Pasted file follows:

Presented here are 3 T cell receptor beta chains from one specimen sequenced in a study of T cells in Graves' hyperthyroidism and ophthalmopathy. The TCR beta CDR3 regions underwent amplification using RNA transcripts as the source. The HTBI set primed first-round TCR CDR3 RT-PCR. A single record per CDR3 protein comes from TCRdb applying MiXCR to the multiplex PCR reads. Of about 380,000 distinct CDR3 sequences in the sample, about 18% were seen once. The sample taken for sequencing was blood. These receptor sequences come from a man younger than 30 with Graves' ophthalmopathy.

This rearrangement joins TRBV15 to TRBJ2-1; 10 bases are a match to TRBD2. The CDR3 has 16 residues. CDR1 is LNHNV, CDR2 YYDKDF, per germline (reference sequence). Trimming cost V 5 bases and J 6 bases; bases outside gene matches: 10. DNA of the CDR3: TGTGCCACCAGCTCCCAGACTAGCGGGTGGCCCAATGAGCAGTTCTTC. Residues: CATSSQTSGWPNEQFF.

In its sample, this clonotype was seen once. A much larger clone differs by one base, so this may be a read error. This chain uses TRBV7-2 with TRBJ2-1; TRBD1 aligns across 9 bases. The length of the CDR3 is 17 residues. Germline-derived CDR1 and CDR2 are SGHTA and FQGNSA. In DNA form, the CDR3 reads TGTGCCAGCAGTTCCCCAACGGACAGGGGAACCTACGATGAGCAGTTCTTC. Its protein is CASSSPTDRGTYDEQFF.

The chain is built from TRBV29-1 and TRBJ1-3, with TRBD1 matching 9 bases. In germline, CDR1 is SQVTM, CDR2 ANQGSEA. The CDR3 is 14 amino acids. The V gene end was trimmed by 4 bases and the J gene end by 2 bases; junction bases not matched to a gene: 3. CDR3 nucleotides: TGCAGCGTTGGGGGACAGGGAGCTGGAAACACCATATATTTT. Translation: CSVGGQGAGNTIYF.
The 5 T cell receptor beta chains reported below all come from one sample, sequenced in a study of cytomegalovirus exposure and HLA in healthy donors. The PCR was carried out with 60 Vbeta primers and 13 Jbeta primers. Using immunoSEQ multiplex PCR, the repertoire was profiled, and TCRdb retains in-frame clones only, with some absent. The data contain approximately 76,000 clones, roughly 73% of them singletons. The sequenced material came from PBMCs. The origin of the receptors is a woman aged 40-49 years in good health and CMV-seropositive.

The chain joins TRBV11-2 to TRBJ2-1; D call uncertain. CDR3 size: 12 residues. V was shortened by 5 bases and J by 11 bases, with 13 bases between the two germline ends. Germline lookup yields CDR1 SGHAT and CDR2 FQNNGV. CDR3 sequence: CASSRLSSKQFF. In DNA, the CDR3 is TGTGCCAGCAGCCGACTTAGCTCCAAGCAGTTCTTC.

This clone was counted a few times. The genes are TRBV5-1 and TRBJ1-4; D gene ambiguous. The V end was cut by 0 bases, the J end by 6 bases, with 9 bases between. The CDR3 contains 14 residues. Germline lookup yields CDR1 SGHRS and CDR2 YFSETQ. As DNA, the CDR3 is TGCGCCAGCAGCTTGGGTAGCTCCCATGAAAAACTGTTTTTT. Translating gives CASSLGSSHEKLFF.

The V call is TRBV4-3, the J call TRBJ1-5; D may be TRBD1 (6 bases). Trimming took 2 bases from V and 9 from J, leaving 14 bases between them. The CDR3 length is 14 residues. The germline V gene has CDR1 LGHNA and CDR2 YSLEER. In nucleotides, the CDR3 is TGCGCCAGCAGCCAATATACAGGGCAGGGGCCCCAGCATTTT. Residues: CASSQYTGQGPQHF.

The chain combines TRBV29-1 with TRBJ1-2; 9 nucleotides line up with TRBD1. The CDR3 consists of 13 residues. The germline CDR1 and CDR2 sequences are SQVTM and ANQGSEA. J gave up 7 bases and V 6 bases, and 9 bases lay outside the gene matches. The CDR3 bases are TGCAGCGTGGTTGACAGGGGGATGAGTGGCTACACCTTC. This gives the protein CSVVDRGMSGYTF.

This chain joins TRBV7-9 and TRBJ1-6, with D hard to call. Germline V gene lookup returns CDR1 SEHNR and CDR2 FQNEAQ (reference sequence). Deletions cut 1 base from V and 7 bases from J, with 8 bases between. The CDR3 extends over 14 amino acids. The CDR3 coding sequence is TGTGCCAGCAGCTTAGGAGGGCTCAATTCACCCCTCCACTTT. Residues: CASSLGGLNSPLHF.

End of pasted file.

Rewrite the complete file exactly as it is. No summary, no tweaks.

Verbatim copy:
Presented here are 3 T cell receptor beta chains from one specimen sequenced in a study of T cells in Graves' hyperthyroidism and ophthalmopathy. The TCR beta CDR3 regions underwent amplification using RNA transcripts as the source. The HTBI set primed first-round TCR CDR3 RT-PCR. A single record per CDR3 protein comes from TCRdb applying MiXCR to the multiplex PCR reads. Of about 380,000 distinct CDR3 sequences in the sample, about 18% were seen once. The sample taken for sequencing was blood. These receptor sequences come from a man younger than 30 with Graves' ophthalmopathy.

This rearrangement joins TRBV15 to TRBJ2-1; 10 bases are a match to TRBD2. The CDR3 has 16 residues. CDR1 is LNHNV, CDR2 YYDKDF, per germline (reference sequence). Trimming cost V 5 bases and J 6 bases; bases outside gene matches: 10. DNA of the CDR3: TGTGCCACCAGCTCCCAGACTAGCGGGTGGCCCAATGAGCAGTTCTTC. Residues: CATSSQTSGWPNEQFF.

In its sample, this clonotype was seen once. A much larger clone differs by one base, so this may be a read error. This chain uses TRBV7-2 with TRBJ2-1; TRBD1 aligns across 9 bases. The length of the CDR3 is 17 residues. Germline-derived CDR1 and CDR2 are SGHTA and FQGNSA. In DNA form, the CDR3 reads TGTGCCAGCAGTTCCCCAACGGACAGGGGAACCTACGATGAGCAGTTCTTC. Its protein is CASSSPTDRGTYDEQFF.

The chain is built from TRBV29-1 and TRBJ1-3, with TRBD1 matching 9 bases. In germline, CDR1 is SQVTM, CDR2 ANQGSEA. The CDR3 is 14 amino acids. The V gene end was trimmed by 4 bases and the J gene end by 2 bases; junction bases not matched to a gene: 3. CDR3 nucleotides: TGCAGCGTTGGGGGACAGGGAGCTGGAAACACCATATATTTT. Translation: CSVGGQGAGNTIYF.
The 5 T cell receptor beta chains reported below all come from one sample, sequenced in a study of cytomegalovirus exposure and HLA in healthy donors. The PCR was carried out with 60 Vbeta primers and 13 Jbeta primers. Using immunoSEQ multiplex PCR, the repertoire was profiled, and TCRdb retains in-frame clones only, with some absent. The data contain approximately 76,000 clones, roughly 73% of them singletons. The sequenced material came from PBMCs. The origin of the receptors is a woman aged 40-49 years in good health and CMV-seropositive.

The chain joins TRBV11-2 to TRBJ2-1; D call uncertain. CDR3 size: 12 residues. V was shortened by 5 bases and J by 11 bases, with 13 bases between the two germline ends. Germline lookup yields CDR1 SGHAT and CDR2 FQNNGV. CDR3 sequence: CASSRLSSKQFF. In DNA, the CDR3 is TGTGCCAGCAGCCGACTTAGCTCCAAGCAGTTCTTC.

This clone was counted a few times. The genes are TRBV5-1 and TRBJ1-4; D gene ambiguous. The V end was cut by 0 bases, the J end by 6 bases, with 9 bases between. The CDR3 contains 14 residues. Germline lookup yields CDR1 SGHRS and CDR2 YFSETQ. As DNA, the CDR3 is TGCGCCAGCAGCTTGGGTAGCTCCCATGAAAAACTGTTTTTT. Translating gives CASSLGSSHEKLFF.

The V call is TRBV4-3, the J call TRBJ1-5; D may be TRBD1 (6 bases). Trimming took 2 bases from V and 9 from J, leaving 14 bases between them. The CDR3 length is 14 residues. The germline V gene has CDR1 LGHNA and CDR2 YSLEER. In nucleotides, the CDR3 is TGCGCCAGCAGCCAATATACAGGGCAGGGGCCCCAGCATTTT. Residues: CASSQYTGQGPQHF.

The chain combines TRBV29-1 with TRBJ1-2; 9 nucleotides line up with TRBD1. The CDR3 consists of 13 residues. The germline CDR1 and CDR2 sequences are SQVTM and ANQGSEA. J gave up 7 bases and V 6 bases, and 9 bases lay outside the gene matches. The CDR3 bases are TGCAGCGTGGTTGACAGGGGGATGAGTGGCTACACCTTC. This gives the protein CSVVDRGMSGYTF.

This chain joins TRBV7-9 and TRBJ1-6, with D hard to call. Germline V gene lookup returns CDR1 SEHNR and CDR2 FQNEAQ (reference sequence). Deletions cut 1 base from V and 7 bases from J, with 8 bases between. The CDR3 extends over 14 amino acids. The CDR3 coding sequence is TGTGCCAGCAGCTTAGGAGGGCTCAATTCACCCCTCCACTTT. Residues: CASSLGGLNSPLHF.